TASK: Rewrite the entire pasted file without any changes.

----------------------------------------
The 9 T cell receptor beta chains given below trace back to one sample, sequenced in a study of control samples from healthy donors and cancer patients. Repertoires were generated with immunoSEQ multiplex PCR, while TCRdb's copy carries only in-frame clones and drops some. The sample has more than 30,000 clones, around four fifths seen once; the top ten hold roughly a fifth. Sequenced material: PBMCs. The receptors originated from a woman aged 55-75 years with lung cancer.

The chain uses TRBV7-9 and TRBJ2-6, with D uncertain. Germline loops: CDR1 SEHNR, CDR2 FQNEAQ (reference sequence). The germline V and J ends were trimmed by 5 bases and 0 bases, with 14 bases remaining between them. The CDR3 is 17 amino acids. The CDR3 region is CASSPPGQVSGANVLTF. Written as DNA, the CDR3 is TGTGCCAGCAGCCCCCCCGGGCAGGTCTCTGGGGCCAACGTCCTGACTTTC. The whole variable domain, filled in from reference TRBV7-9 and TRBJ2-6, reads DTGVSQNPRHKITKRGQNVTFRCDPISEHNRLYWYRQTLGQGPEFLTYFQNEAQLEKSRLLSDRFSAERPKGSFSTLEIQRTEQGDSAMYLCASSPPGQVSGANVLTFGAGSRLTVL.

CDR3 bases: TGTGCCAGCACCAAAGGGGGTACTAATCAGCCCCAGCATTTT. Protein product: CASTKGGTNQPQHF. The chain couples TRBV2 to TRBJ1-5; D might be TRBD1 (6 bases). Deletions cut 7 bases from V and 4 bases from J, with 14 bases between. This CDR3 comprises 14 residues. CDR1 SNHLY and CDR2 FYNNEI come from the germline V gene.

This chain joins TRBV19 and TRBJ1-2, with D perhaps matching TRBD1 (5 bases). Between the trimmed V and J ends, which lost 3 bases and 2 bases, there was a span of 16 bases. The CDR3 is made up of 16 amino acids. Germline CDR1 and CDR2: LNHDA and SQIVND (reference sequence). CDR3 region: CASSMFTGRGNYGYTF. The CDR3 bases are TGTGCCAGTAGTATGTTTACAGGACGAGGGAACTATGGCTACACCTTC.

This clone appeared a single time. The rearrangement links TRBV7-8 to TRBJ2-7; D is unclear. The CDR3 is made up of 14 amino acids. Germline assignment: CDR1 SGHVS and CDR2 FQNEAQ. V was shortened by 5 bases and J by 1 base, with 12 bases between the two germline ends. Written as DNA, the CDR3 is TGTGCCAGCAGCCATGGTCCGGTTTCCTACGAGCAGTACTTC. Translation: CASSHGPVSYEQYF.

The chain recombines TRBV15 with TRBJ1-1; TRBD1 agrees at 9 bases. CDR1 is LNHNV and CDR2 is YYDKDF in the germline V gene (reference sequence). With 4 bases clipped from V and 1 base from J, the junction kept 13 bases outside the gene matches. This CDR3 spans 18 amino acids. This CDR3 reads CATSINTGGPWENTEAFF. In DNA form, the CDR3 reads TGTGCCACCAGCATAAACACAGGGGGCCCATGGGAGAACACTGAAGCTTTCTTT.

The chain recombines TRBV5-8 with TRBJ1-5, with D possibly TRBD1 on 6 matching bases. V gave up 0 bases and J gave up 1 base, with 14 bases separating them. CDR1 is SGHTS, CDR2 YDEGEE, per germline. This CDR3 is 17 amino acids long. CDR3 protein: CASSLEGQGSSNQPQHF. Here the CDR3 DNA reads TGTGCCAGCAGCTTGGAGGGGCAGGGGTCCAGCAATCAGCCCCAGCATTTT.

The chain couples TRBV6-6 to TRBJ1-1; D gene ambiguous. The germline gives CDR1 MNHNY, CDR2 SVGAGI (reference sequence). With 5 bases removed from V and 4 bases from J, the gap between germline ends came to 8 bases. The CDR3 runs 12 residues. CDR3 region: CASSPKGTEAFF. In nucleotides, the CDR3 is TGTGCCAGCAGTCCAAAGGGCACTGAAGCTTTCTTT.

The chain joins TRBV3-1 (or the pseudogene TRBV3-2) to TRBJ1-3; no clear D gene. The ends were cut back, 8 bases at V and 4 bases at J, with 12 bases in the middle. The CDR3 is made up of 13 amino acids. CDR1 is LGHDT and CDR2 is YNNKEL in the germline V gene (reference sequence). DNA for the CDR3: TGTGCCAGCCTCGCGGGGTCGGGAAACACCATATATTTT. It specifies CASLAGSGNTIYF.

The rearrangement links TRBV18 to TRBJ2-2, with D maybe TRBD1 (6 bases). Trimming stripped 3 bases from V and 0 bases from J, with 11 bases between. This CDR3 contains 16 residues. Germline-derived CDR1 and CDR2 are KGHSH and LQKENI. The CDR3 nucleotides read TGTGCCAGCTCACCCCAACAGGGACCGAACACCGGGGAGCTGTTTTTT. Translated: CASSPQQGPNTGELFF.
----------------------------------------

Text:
The 9 T cell receptor beta chains given below trace back to one sample, sequenced in a study of control samples from healthy donors and cancer patients. Repertoires were generated with immunoSEQ multiplex PCR, while TCRdb's copy carries only in-frame clones and drops some. The sample has more than 30,000 clones, around four fifths seen once; the top ten hold roughly a fifth. Sequenced material: PBMCs. The receptors originated from a woman aged 55-75 years with lung cancer.

The chain uses TRBV7-9 and TRBJ2-6, with D uncertain. Germline loops: CDR1 SEHNR, CDR2 FQNEAQ (reference sequence). The germline V and J ends were trimmed by 5 bases and 0 bases, with 14 bases remaining between them. The CDR3 is 17 amino acids. The CDR3 region is CASSPPGQVSGANVLTF. Written as DNA, the CDR3 is TGTGCCAGCAGCCCCCCCGGGCAGGTCTCTGGGGCCAACGTCCTGACTTTC. The whole variable domain, filled in from reference TRBV7-9 and TRBJ2-6, reads DTGVSQNPRHKITKRGQNVTFRCDPISEHNRLYWYRQTLGQGPEFLTYFQNEAQLEKSRLLSDRFSAERPKGSFSTLEIQRTEQGDSAMYLCASSPPGQVSGANVLTFGAGSRLTVL.

CDR3 bases: TGTGCCAGCACCAAAGGGGGTACTAATCAGCCCCAGCATTTT. Protein product: CASTKGGTNQPQHF. The chain couples TRBV2 to TRBJ1-5; D might be TRBD1 (6 bases). Deletions cut 7 bases from V and 4 bases from J, with 14 bases between. This CDR3 comprises 14 residues. CDR1 SNHLY and CDR2 FYNNEI come from the germline V gene.

This chain joins TRBV19 and TRBJ1-2, with D perhaps matching TRBD1 (5 bases). Between the trimmed V and J ends, which lost 3 bases and 2 bases, there was a span of 16 bases. The CDR3 is made up of 16 amino acids. Germline CDR1 and CDR2: LNHDA and SQIVND (reference sequence). CDR3 region: CASSMFTGRGNYGYTF. The CDR3 bases are TGTGCCAGTAGTATGTTTACAGGACGAGGGAACTATGGCTACACCTTC.

This clone appeared a single time. The rearrangement links TRBV7-8 to TRBJ2-7; D is unclear. The CDR3 is made up of 14 amino acids. Germline assignment: CDR1 SGHVS and CDR2 FQNEAQ. V was shortened by 5 bases and J by 1 base, with 12 bases between the two germline ends. Written as DNA, the CDR3 is TGTGCCAGCAGCCATGGTCCGGTTTCCTACGAGCAGTACTTC. Translation: CASSHGPVSYEQYF.

The chain recombines TRBV15 with TRBJ1-1; TRBD1 agrees at 9 bases. CDR1 is LNHNV and CDR2 is YYDKDF in the germline V gene (reference sequence). With 4 bases clipped from V and 1 base from J, the junction kept 13 bases outside the gene matches. This CDR3 spans 18 amino acids. This CDR3 reads CATSINTGGPWENTEAFF. In DNA form, the CDR3 reads TGTGCCACCAGCATAAACACAGGGGGCCCATGGGAGAACACTGAAGCTTTCTTT.

The chain recombines TRBV5-8 with TRBJ1-5, with D possibly TRBD1 on 6 matching bases. V gave up 0 bases and J gave up 1 base, with 14 bases separating them. CDR1 is SGHTS, CDR2 YDEGEE, per germline. This CDR3 is 17 amino acids long. CDR3 protein: CASSLEGQGSSNQPQHF. Here the CDR3 DNA reads TGTGCCAGCAGCTTGGAGGGGCAGGGGTCCAGCAATCAGCCCCAGCATTTT.

The chain couples TRBV6-6 to TRBJ1-1; D gene ambiguous. The germline gives CDR1 MNHNY, CDR2 SVGAGI (reference sequence). With 5 bases removed from V and 4 bases from J, the gap between germline ends came to 8 bases. The CDR3 runs 12 residues. CDR3 region: CASSPKGTEAFF. In nucleotides, the CDR3 is TGTGCCAGCAGTCCAAAGGGCACTGAAGCTTTCTTT.

The chain joins TRBV3-1 (or the pseudogene TRBV3-2) to TRBJ1-3; no clear D gene. The ends were cut back, 8 bases at V and 4 bases at J, with 12 bases in the middle. The CDR3 is made up of 13 amino acids. CDR1 is LGHDT and CDR2 is YNNKEL in the germline V gene (reference sequence). DNA for the CDR3: TGTGCCAGCCTCGCGGGGTCGGGAAACACCATATATTTT. It specifies CASLAGSGNTIYF.

The rearrangement links TRBV18 to TRBJ2-2, with D maybe TRBD1 (6 bases). Trimming stripped 3 bases from V and 0 bases from J, with 11 bases between. This CDR3 contains 16 residues. Germline-derived CDR1 and CDR2 are KGHSH and LQKENI. The CDR3 nucleotides read TGTGCCAGCTCACCCCAACAGGGACCGAACACCGGGGAGCTGTTTTTT. Translated: CASSPQQGPNTGELFF.